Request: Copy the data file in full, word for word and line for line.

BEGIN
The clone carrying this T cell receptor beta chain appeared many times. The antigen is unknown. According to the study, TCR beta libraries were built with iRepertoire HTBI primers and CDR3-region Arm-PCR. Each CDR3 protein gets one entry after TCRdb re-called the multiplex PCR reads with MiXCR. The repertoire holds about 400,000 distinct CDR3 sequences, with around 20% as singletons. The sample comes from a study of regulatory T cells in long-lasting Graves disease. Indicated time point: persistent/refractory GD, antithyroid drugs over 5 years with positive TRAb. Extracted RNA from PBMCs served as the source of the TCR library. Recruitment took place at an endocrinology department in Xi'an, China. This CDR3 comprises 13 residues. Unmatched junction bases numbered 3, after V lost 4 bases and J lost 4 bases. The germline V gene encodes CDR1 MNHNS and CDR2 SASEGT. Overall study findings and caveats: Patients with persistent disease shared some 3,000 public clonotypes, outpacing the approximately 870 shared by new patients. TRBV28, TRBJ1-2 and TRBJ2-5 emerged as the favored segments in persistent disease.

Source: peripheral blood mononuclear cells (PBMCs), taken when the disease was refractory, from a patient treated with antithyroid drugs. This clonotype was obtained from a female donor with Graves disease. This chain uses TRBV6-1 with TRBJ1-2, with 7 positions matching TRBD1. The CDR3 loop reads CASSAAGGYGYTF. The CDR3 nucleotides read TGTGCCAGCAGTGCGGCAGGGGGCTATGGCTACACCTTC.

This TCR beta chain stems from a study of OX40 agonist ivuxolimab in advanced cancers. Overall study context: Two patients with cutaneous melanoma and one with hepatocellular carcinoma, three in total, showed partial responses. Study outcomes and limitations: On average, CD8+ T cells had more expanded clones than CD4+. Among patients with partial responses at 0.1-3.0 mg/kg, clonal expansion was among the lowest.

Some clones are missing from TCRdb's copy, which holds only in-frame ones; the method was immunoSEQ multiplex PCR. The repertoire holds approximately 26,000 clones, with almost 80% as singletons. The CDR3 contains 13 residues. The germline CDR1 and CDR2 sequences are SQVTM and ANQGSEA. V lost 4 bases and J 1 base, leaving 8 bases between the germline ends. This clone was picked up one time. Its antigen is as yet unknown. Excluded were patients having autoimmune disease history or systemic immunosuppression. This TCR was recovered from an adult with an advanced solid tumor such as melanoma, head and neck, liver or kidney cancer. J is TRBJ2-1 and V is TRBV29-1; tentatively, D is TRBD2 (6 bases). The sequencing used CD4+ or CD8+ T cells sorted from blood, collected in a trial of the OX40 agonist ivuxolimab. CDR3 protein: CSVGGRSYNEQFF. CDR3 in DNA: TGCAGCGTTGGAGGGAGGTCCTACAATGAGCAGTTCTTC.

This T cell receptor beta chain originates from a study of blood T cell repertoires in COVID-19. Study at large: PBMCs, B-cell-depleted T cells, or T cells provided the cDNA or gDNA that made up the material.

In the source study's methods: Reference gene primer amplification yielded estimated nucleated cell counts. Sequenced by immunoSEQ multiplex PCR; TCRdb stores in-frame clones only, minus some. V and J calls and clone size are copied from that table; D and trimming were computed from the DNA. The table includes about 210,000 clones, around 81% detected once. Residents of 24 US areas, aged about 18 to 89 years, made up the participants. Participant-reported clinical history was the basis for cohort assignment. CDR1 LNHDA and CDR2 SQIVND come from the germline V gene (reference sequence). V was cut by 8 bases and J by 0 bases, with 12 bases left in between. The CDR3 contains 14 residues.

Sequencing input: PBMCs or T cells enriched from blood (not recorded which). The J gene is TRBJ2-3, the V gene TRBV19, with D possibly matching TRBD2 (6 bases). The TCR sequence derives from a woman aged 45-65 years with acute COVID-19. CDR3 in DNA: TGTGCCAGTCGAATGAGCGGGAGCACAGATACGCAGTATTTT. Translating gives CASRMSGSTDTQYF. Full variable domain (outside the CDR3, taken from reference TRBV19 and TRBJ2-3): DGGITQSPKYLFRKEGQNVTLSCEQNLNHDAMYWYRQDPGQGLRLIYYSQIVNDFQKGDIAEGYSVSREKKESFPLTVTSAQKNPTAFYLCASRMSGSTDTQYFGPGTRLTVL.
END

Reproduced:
The clone carrying this T cell receptor beta chain appeared many times. The antigen is unknown. According to the study, TCR beta libraries were built with iRepertoire HTBI primers and CDR3-region Arm-PCR. Each CDR3 protein gets one entry after TCRdb re-called the multiplex PCR reads with MiXCR. The repertoire holds about 400,000 distinct CDR3 sequences, with around 20% as singletons. The sample comes from a study of regulatory T cells in long-lasting Graves disease. Indicated time point: persistent/refractory GD, antithyroid drugs over 5 years with positive TRAb. Extracted RNA from PBMCs served as the source of the TCR library. Recruitment took place at an endocrinology department in Xi'an, China. This CDR3 comprises 13 residues. Unmatched junction bases numbered 3, after V lost 4 bases and J lost 4 bases. The germline V gene encodes CDR1 MNHNS and CDR2 SASEGT. Overall study findings and caveats: Patients with persistent disease shared some 3,000 public clonotypes, outpacing the approximately 870 shared by new patients. TRBV28, TRBJ1-2 and TRBJ2-5 emerged as the favored segments in persistent disease.

Source: peripheral blood mononuclear cells (PBMCs), taken when the disease was refractory, from a patient treated with antithyroid drugs. This clonotype was obtained from a female donor with Graves disease. This chain uses TRBV6-1 with TRBJ1-2, with 7 positions matching TRBD1. The CDR3 loop reads CASSAAGGYGYTF. The CDR3 nucleotides read TGTGCCAGCAGTGCGGCAGGGGGCTATGGCTACACCTTC.

This TCR beta chain stems from a study of OX40 agonist ivuxolimab in advanced cancers. Overall study context: Two patients with cutaneous melanoma and one with hepatocellular carcinoma, three in total, showed partial responses. Study outcomes and limitations: On average, CD8+ T cells had more expanded clones than CD4+. Among patients with partial responses at 0.1-3.0 mg/kg, clonal expansion was among the lowest.

Some clones are missing from TCRdb's copy, which holds only in-frame ones; the method was immunoSEQ multiplex PCR. The repertoire holds approximately 26,000 clones, with almost 80% as singletons. The CDR3 contains 13 residues. The germline CDR1 and CDR2 sequences are SQVTM and ANQGSEA. V lost 4 bases and J 1 base, leaving 8 bases between the germline ends. This clone was picked up one time. Its antigen is as yet unknown. Excluded were patients having autoimmune disease history or systemic immunosuppression. This TCR was recovered from an adult with an advanced solid tumor such as melanoma, head and neck, liver or kidney cancer. J is TRBJ2-1 and V is TRBV29-1; tentatively, D is TRBD2 (6 bases). The sequencing used CD4+ or CD8+ T cells sorted from blood, collected in a trial of the OX40 agonist ivuxolimab. CDR3 protein: CSVGGRSYNEQFF. CDR3 in DNA: TGCAGCGTTGGAGGGAGGTCCTACAATGAGCAGTTCTTC.

This T cell receptor beta chain originates from a study of blood T cell repertoires in COVID-19. Study at large: PBMCs, B-cell-depleted T cells, or T cells provided the cDNA or gDNA that made up the material.

In the source study's methods: Reference gene primer amplification yielded estimated nucleated cell counts. Sequenced by immunoSEQ multiplex PCR; TCRdb stores in-frame clones only, minus some. V and J calls and clone size are copied from that table; D and trimming were computed from the DNA. The table includes about 210,000 clones, around 81% detected once. Residents of 24 US areas, aged about 18 to 89 years, made up the participants. Participant-reported clinical history was the basis for cohort assignment. CDR1 LNHDA and CDR2 SQIVND come from the germline V gene (reference sequence). V was cut by 8 bases and J by 0 bases, with 12 bases left in between. The CDR3 contains 14 residues.

Sequencing input: PBMCs or T cells enriched from blood (not recorded which). The J gene is TRBJ2-3, the V gene TRBV19, with D possibly matching TRBD2 (6 bases). The TCR sequence derives from a woman aged 45-65 years with acute COVID-19. CDR3 in DNA: TGTGCCAGTCGAATGAGCGGGAGCACAGATACGCAGTATTTT. Translating gives CASRMSGSTDTQYF. Full variable domain (outside the CDR3, taken from reference TRBV19 and TRBJ2-3): DGGITQSPKYLFRKEGQNVTLSCEQNLNHDAMYWYRQDPGQGLRLIYYSQIVNDFQKGDIAEGYSVSREKKESFPLTVTSAQKNPTAFYLCASRMSGSTDTQYFGPGTRLTVL.